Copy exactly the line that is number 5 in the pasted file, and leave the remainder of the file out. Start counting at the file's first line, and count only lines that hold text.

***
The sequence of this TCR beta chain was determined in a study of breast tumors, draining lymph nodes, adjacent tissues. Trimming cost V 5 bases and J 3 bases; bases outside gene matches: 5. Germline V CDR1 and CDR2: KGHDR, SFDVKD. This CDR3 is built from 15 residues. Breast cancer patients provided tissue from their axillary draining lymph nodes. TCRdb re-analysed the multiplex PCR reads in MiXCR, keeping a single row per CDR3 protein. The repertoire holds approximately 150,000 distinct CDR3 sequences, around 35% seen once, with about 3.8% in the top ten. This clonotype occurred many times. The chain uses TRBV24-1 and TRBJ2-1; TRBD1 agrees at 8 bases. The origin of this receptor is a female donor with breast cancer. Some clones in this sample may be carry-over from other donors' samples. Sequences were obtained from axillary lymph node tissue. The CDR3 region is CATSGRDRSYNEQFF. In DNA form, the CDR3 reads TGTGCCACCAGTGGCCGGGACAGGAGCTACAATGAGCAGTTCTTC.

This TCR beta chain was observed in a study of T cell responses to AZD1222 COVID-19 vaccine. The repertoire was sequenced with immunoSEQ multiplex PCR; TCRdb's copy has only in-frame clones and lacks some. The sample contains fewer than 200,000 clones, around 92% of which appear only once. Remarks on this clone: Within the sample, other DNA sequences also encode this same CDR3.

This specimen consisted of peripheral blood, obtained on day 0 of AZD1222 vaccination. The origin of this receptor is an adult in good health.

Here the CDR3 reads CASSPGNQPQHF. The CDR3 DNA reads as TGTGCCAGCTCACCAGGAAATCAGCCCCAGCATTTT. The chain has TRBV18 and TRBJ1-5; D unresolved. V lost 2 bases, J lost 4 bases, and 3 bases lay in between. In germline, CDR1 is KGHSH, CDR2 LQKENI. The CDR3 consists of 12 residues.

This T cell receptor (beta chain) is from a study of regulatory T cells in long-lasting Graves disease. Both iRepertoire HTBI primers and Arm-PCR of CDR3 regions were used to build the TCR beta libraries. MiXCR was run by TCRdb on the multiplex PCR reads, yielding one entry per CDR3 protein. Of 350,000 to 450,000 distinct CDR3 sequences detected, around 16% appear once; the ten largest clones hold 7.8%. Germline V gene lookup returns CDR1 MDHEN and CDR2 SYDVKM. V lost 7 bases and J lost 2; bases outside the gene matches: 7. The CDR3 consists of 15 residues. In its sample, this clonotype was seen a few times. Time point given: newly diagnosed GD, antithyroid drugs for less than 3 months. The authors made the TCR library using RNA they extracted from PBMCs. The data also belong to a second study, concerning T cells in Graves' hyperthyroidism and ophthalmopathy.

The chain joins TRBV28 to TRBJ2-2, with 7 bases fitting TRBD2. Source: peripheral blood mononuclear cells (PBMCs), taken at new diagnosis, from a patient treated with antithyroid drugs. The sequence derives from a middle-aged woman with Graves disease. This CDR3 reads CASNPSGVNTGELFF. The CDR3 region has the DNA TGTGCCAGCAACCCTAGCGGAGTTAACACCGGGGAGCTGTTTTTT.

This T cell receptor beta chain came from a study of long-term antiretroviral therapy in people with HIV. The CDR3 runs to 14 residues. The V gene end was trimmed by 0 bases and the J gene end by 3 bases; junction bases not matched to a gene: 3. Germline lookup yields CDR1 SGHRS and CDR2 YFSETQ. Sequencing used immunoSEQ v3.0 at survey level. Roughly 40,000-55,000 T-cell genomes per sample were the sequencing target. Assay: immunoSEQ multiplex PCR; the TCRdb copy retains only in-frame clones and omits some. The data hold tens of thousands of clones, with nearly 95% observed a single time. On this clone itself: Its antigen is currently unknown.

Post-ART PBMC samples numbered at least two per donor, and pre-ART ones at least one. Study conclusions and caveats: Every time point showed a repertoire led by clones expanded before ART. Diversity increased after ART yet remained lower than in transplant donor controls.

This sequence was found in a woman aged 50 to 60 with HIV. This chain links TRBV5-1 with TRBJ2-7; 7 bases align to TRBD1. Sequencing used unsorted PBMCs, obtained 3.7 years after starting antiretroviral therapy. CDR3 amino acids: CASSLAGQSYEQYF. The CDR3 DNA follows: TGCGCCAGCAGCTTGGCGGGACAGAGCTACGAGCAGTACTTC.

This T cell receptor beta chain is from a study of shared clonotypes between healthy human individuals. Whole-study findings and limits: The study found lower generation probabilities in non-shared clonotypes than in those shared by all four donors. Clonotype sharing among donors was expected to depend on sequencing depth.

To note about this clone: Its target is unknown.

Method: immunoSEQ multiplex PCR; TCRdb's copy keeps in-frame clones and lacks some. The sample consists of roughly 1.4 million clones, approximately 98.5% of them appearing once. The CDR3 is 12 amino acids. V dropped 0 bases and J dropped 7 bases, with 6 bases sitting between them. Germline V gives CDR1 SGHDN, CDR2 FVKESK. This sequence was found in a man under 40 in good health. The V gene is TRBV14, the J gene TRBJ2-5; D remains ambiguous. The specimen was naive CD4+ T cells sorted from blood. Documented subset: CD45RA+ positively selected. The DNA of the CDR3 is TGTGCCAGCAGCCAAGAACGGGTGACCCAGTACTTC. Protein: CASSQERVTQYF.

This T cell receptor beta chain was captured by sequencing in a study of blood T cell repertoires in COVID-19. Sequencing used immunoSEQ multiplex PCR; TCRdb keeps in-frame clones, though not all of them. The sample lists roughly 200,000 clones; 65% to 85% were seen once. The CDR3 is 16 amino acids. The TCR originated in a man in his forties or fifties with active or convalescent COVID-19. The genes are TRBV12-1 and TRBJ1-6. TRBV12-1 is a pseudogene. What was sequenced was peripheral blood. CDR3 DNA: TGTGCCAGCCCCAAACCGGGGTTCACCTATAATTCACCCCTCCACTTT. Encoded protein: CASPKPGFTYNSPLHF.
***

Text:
This T cell receptor (beta chain) is from a study of regulatory T cells in long-lasting Graves disease. Both iRepertoire HTBI primers and Arm-PCR of CDR3 regions were used to build the TCR beta libraries. MiXCR was run by TCRdb on the multiplex PCR reads, yielding one entry per CDR3 protein. Of 350,000 to 450,000 distinct CDR3 sequences detected, around 16% appear once; the ten largest clones hold 7.8%. Germline V gene lookup returns CDR1 MDHEN and CDR2 SYDVKM. V lost 7 bases and J lost 2; bases outside the gene matches: 7. The CDR3 consists of 15 residues. In its sample, this clonotype was seen a few times. Time point given: newly diagnosed GD, antithyroid drugs for less than 3 months. The authors made the TCR library using RNA they extracted from PBMCs. The data also belong to a second study, concerning T cells in Graves' hyperthyroidism and ophthalmopathy.